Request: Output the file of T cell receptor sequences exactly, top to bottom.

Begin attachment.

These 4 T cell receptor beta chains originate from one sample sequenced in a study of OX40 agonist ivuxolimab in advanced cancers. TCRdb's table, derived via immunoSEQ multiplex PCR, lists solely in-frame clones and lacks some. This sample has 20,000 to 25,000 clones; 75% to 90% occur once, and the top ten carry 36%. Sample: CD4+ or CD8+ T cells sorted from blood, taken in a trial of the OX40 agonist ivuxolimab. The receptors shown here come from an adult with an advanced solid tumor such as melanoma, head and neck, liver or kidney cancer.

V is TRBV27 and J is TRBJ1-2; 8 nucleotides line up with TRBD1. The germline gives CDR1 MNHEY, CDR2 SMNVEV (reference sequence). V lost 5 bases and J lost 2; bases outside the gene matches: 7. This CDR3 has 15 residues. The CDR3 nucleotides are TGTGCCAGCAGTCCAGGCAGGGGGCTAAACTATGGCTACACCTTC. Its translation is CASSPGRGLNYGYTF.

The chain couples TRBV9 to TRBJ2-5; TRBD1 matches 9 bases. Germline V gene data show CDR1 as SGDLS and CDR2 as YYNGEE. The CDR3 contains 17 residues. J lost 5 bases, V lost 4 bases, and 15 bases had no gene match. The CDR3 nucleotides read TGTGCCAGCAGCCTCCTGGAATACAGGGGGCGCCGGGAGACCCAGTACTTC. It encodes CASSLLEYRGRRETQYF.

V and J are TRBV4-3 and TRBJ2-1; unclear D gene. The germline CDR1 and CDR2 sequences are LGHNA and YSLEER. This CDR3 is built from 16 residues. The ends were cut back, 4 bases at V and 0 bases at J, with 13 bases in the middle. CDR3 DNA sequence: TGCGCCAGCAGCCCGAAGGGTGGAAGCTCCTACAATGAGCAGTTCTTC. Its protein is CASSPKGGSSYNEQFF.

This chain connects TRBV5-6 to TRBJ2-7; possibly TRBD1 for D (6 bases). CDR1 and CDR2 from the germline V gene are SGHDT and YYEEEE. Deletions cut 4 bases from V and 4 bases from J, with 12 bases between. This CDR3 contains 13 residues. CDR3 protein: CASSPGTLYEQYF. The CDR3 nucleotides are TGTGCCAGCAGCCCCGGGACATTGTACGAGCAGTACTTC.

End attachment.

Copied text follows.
These 4 T cell receptor beta chains originate from one sample sequenced in a study of OX40 agonist ivuxolimab in advanced cancers. TCRdb's table, derived via immunoSEQ multiplex PCR, lists solely in-frame clones and lacks some. This sample has 20,000 to 25,000 clones; 75% to 90% occur once, and the top ten carry 36%. Sample: CD4+ or CD8+ T cells sorted from blood, taken in a trial of the OX40 agonist ivuxolimab. The receptors shown here come from an adult with an advanced solid tumor such as melanoma, head and neck, liver or kidney cancer.

V is TRBV27 and J is TRBJ1-2; 8 nucleotides line up with TRBD1. The germline gives CDR1 MNHEY, CDR2 SMNVEV (reference sequence). V lost 5 bases and J lost 2; bases outside the gene matches: 7. This CDR3 has 15 residues. The CDR3 nucleotides are TGTGCCAGCAGTCCAGGCAGGGGGCTAAACTATGGCTACACCTTC. Its translation is CASSPGRGLNYGYTF.

The chain couples TRBV9 to TRBJ2-5; TRBD1 matches 9 bases. Germline V gene data show CDR1 as SGDLS and CDR2 as YYNGEE. The CDR3 contains 17 residues. J lost 5 bases, V lost 4 bases, and 15 bases had no gene match. The CDR3 nucleotides read TGTGCCAGCAGCCTCCTGGAATACAGGGGGCGCCGGGAGACCCAGTACTTC. It encodes CASSLLEYRGRRETQYF.

V and J are TRBV4-3 and TRBJ2-1; unclear D gene. The germline CDR1 and CDR2 sequences are LGHNA and YSLEER. This CDR3 is built from 16 residues. The ends were cut back, 4 bases at V and 0 bases at J, with 13 bases in the middle. CDR3 DNA sequence: TGCGCCAGCAGCCCGAAGGGTGGAAGCTCCTACAATGAGCAGTTCTTC. Its protein is CASSPKGGSSYNEQFF.

This chain connects TRBV5-6 to TRBJ2-7; possibly TRBD1 for D (6 bases). CDR1 and CDR2 from the germline V gene are SGHDT and YYEEEE. Deletions cut 4 bases from V and 4 bases from J, with 12 bases between. This CDR3 contains 13 residues. CDR3 protein: CASSPGTLYEQYF. The CDR3 nucleotides are TGTGCCAGCAGCCCCGGGACATTGTACGAGCAGTACTTC.